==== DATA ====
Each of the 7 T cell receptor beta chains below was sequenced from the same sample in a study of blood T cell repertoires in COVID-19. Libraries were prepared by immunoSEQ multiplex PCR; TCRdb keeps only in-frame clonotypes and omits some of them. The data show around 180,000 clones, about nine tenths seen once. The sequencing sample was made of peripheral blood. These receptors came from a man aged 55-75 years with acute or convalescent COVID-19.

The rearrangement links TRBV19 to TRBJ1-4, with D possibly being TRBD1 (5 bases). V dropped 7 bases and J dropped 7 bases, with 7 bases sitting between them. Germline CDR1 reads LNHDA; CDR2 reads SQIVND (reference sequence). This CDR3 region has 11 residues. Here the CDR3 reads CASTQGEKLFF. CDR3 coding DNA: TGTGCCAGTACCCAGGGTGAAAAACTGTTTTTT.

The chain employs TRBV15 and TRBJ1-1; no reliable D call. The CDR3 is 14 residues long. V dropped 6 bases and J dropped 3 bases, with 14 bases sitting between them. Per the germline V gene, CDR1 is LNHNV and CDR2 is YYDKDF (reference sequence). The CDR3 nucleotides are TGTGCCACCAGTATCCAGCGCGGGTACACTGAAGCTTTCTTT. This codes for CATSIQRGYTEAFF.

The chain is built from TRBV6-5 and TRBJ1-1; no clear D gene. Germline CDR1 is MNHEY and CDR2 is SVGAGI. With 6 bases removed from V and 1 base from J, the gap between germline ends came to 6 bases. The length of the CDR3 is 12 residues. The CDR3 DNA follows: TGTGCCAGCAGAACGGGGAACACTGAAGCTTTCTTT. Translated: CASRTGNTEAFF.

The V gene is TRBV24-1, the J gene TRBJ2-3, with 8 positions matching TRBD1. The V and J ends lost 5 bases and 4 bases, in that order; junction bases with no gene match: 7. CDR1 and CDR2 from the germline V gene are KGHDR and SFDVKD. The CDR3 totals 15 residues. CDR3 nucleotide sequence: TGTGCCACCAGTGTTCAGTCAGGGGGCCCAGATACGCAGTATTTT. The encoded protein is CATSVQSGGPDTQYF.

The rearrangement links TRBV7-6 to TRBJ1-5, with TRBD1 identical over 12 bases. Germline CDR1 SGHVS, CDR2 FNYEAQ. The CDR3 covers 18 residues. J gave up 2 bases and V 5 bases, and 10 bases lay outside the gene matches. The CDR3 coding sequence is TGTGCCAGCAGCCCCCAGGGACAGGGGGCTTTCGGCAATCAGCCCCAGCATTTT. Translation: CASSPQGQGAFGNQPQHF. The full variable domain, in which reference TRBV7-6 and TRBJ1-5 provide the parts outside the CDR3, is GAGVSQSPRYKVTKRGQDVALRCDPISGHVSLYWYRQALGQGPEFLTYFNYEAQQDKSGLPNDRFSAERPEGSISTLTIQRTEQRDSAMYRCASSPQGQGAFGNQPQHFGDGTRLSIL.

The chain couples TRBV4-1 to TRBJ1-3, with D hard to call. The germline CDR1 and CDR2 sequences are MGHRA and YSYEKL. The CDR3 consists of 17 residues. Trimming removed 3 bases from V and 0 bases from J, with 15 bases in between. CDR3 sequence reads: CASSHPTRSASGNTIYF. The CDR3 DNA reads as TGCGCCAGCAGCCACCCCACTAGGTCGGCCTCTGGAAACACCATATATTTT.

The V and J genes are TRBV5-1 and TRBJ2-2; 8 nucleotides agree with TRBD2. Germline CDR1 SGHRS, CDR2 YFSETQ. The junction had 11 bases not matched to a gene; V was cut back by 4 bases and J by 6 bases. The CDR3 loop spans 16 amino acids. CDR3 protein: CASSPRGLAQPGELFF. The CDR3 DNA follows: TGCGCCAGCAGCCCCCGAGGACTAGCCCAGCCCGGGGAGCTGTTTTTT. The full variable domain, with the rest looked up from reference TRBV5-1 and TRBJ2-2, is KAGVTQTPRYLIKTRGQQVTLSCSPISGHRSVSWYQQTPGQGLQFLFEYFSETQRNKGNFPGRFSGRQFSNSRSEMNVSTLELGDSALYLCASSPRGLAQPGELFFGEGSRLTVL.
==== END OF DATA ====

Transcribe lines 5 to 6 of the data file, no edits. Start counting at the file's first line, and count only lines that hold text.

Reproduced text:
The V gene is TRBV24-1, the J gene TRBJ2-3, with 8 positions matching TRBD1. The V and J ends lost 5 bases and 4 bases, in that order; junction bases with no gene match: 7. CDR1 and CDR2 from the germline V gene are KGHDR and SFDVKD. The CDR3 totals 15 residues. CDR3 nucleotide sequence: TGTGCCACCAGTGTTCAGTCAGGGGGCCCAGATACGCAGTATTTT. The encoded protein is CATSVQSGGPDTQYF.

The rearrangement links TRBV7-6 to TRBJ1-5, with TRBD1 identical over 12 bases. Germline CDR1 SGHVS, CDR2 FNYEAQ. The CDR3 covers 18 residues. J gave up 2 bases and V 5 bases, and 10 bases lay outside the gene matches. The CDR3 coding sequence is TGTGCCAGCAGCCCCCAGGGACAGGGGGCTTTCGGCAATCAGCCCCAGCATTTT. Translation: CASSPQGQGAFGNQPQHF. The full variable domain, in which reference TRBV7-6 and TRBJ1-5 provide the parts outside the CDR3, is GAGVSQSPRYKVTKRGQDVALRCDPISGHVSLYWYRQALGQGPEFLTYFNYEAQQDKSGLPNDRFSAERPEGSISTLTIQRTEQRDSAMYRCASSPQGQGAFGNQPQHFGDGTRLSIL.